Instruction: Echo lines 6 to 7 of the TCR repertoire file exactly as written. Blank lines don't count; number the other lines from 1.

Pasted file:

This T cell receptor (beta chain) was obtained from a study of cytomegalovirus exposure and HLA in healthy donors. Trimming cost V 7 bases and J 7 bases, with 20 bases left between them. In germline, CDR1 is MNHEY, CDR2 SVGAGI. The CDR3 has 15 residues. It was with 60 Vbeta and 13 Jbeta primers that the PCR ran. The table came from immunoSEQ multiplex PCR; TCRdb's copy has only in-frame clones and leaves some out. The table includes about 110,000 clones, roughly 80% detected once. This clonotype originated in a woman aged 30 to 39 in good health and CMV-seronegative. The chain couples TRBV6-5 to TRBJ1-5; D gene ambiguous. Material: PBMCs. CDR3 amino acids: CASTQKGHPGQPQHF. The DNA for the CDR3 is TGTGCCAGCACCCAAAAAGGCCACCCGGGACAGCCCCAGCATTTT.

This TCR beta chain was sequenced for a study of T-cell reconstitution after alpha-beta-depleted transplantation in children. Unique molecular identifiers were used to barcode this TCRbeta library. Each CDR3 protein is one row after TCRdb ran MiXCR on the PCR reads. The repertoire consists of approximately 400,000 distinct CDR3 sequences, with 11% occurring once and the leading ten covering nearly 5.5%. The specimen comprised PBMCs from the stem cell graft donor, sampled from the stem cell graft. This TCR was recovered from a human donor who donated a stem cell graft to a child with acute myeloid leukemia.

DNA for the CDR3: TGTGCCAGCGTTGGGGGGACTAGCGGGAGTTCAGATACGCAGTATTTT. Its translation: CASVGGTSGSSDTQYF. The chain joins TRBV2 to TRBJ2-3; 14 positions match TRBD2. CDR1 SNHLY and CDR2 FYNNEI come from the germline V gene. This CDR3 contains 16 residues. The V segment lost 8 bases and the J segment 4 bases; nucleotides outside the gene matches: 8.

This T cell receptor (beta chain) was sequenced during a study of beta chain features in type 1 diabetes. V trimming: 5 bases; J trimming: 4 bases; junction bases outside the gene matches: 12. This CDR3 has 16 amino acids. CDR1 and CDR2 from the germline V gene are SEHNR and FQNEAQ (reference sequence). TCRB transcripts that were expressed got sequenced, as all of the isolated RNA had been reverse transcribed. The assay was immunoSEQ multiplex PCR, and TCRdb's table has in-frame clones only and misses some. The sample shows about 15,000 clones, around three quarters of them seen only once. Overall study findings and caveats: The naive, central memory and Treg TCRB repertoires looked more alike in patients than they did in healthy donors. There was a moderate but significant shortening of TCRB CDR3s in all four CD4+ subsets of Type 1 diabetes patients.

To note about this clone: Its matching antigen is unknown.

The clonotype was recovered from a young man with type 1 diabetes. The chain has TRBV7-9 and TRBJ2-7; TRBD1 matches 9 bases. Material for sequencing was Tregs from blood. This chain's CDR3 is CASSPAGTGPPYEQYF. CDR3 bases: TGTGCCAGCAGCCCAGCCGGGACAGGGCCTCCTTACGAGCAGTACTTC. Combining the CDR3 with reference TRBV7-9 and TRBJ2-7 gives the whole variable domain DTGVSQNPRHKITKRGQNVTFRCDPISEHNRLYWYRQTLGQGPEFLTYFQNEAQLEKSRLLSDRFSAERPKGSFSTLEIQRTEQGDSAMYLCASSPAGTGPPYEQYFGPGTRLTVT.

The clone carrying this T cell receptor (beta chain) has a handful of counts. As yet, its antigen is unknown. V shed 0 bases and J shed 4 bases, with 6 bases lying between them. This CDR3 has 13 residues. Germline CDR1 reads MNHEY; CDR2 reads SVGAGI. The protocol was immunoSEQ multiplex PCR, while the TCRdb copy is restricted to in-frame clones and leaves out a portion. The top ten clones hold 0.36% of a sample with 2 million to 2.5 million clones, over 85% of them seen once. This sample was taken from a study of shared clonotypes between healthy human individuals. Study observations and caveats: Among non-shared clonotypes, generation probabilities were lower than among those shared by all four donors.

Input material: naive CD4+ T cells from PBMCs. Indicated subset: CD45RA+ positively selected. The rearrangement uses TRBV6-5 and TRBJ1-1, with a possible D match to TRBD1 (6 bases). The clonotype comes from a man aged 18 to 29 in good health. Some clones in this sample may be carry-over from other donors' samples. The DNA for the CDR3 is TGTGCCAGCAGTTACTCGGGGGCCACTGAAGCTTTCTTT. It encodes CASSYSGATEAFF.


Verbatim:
The clonotype was recovered from a young man with type 1 diabetes. The chain has TRBV7-9 and TRBJ2-7; TRBD1 matches 9 bases. Material for sequencing was Tregs from blood. This chain's CDR3 is CASSPAGTGPPYEQYF. CDR3 bases: TGTGCCAGCAGCCCAGCCGGGACAGGGCCTCCTTACGAGCAGTACTTC. Combining the CDR3 with reference TRBV7-9 and TRBJ2-7 gives the whole variable domain DTGVSQNPRHKITKRGQNVTFRCDPISEHNRLYWYRQTLGQGPEFLTYFQNEAQLEKSRLLSDRFSAERPKGSFSTLEIQRTEQGDSAMYLCASSPAGTGPPYEQYFGPGTRLTVT.

The clone carrying this T cell receptor (beta chain) has a handful of counts. As yet, its antigen is unknown. V shed 0 bases and J shed 4 bases, with 6 bases lying between them. This CDR3 has 13 residues. Germline CDR1 reads MNHEY; CDR2 reads SVGAGI. The protocol was immunoSEQ multiplex PCR, while the TCRdb copy is restricted to in-frame clones and leaves out a portion. The top ten clones hold 0.36% of a sample with 2 million to 2.5 million clones, over 85% of them seen once. This sample was taken from a study of shared clonotypes between healthy human individuals. Study observations and caveats: Among non-shared clonotypes, generation probabilities were lower than among those shared by all four donors.